Where do you go when your directorial trademark has become a punchline? Sometime around the release of "Prêt-á-Porter" (1995), it became de rigueur for quick-witted smartmouths like Dennis Miller to remark that any assemblage of more than eight people -- a wedding photo, say -- "looks like the cast of a Robert Altman film."
Touché. But "Gosford Park," a murder mystery set at an English country estate in 1932, finds Altman unrepentant and hurtling onward toward ensemble nirvana. There are "starring" roles for 20 actors in this densely populated comedy/ drama, and supporting parts for 25 more. Watching it is like taking part in a game of Clue in which the roster of colorful suspects has somehow ballooned to encompass every hue of the rainbow. (Professor Mauve? Mrs. Off-White?)
With so many new friends and potential fiends to meet, even the whirlwind introductions we're afforded eat up a good chunk of the movie's 137-minute running time. It takes half the length of a normal film to feel reasonably conversant with the relatives of Sir William McCordle (Michael Gambon), who gather at their patriarch's stately home for a hunting party that turns into something far darker. As they jockey for position in Sir William's good graces (read: wallet), these effete snobs are coddled by the servants they have brought along to attend to their every creature comfort.
The much-abused butlers, maids, valets and footmen form a below-stairs society that, as Altman's all-seeing eye reveals, simultaneously suffers and mirrors the prejudices playing out overhead. A third layer of satire is added via the arrival of a milksop Hollywood producer named Morris Weissman (Bob Balaban, who devised the movie's concept with Altman). Clearly out of his element, Weissman is tagged "the funny little American"; his hosts may respect him even less than they do the help.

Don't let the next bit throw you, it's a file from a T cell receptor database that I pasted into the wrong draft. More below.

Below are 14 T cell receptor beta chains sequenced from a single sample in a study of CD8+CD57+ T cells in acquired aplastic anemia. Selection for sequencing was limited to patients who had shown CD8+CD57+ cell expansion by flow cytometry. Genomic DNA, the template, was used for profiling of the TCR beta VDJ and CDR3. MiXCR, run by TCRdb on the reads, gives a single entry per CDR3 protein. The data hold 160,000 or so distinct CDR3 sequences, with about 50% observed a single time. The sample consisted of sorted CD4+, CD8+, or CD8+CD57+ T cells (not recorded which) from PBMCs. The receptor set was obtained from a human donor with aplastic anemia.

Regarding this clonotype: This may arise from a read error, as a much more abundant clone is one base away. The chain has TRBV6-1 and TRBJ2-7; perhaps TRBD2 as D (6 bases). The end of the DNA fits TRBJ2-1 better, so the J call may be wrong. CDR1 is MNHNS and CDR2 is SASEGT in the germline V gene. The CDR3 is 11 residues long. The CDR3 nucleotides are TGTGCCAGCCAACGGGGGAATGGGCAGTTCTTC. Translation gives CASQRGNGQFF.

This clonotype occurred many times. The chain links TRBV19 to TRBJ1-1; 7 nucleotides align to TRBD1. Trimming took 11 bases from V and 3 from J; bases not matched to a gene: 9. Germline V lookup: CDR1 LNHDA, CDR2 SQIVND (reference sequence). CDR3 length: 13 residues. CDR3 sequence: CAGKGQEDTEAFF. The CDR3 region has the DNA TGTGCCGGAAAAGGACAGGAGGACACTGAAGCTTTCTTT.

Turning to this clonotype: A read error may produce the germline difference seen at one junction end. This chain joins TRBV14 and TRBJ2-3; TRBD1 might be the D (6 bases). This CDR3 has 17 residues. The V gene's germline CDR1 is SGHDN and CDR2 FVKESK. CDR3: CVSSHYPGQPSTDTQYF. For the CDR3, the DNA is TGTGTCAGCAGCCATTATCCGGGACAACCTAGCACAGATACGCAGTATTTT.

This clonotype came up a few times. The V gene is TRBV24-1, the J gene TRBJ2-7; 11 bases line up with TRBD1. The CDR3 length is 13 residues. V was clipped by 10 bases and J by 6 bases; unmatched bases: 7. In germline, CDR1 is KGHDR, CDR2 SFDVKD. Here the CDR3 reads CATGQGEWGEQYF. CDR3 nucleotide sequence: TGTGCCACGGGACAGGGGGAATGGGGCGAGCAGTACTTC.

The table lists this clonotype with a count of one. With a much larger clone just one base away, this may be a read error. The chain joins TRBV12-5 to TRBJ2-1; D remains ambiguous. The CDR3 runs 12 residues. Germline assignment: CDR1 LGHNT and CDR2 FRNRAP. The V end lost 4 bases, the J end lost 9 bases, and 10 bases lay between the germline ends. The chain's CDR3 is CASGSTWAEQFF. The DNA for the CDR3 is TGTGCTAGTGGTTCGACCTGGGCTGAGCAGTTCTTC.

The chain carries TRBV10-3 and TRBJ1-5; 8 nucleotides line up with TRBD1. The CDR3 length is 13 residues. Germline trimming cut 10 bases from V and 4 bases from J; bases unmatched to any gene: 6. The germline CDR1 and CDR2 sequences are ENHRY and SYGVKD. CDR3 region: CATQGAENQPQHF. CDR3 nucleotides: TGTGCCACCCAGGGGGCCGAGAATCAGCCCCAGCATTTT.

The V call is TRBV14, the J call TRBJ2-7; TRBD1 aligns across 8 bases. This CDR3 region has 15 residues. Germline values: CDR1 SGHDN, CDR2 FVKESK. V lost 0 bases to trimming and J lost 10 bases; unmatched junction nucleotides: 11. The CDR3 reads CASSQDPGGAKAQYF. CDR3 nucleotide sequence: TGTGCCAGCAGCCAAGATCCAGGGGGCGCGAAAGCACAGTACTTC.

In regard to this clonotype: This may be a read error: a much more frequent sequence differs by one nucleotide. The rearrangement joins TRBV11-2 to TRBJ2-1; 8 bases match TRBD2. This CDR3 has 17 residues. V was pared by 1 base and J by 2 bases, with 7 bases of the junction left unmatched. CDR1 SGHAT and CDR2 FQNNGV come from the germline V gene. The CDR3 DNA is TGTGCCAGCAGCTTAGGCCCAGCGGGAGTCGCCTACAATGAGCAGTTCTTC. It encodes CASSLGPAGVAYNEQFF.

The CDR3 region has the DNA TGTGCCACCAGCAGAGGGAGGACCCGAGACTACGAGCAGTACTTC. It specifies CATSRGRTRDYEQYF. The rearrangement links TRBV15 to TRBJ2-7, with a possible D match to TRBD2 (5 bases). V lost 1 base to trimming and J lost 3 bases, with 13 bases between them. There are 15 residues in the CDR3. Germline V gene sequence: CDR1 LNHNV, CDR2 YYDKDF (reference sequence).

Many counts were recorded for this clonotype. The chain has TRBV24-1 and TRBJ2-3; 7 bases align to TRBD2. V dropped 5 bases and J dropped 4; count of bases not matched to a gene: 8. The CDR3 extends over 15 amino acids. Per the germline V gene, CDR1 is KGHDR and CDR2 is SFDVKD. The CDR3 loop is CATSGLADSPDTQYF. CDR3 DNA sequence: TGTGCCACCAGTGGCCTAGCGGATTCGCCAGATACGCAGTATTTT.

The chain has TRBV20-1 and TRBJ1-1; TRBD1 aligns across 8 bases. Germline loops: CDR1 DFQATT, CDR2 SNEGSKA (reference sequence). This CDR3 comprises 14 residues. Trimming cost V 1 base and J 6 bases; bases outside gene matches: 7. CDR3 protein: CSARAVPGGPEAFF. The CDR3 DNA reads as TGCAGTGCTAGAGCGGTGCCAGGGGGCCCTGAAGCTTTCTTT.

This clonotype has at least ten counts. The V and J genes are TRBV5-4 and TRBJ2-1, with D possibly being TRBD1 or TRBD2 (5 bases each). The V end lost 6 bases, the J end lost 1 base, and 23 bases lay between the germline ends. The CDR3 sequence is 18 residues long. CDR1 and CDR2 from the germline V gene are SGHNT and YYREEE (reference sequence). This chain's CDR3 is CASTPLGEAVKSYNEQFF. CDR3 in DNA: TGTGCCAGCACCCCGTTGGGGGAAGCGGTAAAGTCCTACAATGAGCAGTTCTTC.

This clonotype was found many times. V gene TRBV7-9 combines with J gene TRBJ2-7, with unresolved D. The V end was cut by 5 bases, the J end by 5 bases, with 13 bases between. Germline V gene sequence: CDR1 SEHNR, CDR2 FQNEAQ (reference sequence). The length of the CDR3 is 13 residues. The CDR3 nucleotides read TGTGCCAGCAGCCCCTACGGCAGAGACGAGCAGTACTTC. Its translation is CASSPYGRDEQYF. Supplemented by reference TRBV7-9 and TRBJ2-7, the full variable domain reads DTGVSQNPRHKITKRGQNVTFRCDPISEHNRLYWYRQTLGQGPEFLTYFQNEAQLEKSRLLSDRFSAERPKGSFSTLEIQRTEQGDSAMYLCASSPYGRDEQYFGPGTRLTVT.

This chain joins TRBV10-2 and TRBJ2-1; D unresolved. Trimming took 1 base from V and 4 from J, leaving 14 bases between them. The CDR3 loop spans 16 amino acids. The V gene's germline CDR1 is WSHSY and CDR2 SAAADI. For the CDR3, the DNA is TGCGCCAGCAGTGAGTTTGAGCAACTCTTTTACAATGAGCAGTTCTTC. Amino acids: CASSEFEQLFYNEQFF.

Save for a few portentous close-ups of bottles of poison, "Gosford Park" operates predominantly as a dry comedy of manners until 90 minutes in, when an actual corpse appears and the mystery plot kicks into gear. It's a strange, even schizophrenic shift, but the all-star conclave of mostly British talent Altman has brought together would be a pleasure to watch no matter what sort of film they found themselves in. Maggie Smith, Helen Mirren, Derek Jacobi, Emily Watson, Richard E. Grant, Clive Owen and Stephen Fry are among the notables in a cast that's a model of consistency and egalitarianism.
If there's a standout performance to be found, though, it's Smith's. Her Countess Constance is a witheringly sarcastic snob whose most stinging put-downs are lobbed under the guise of pleasantry. At one moment of prime patronization, she asks Weissman to recap the plot of the next Charlie Chan picture he intends to produce. He demurs, fearful of spoiling the surprise.
Not to worry, she pooh-poohs: "None of us will ever see it."
See "Gosford Park." It's the sporting thing to do.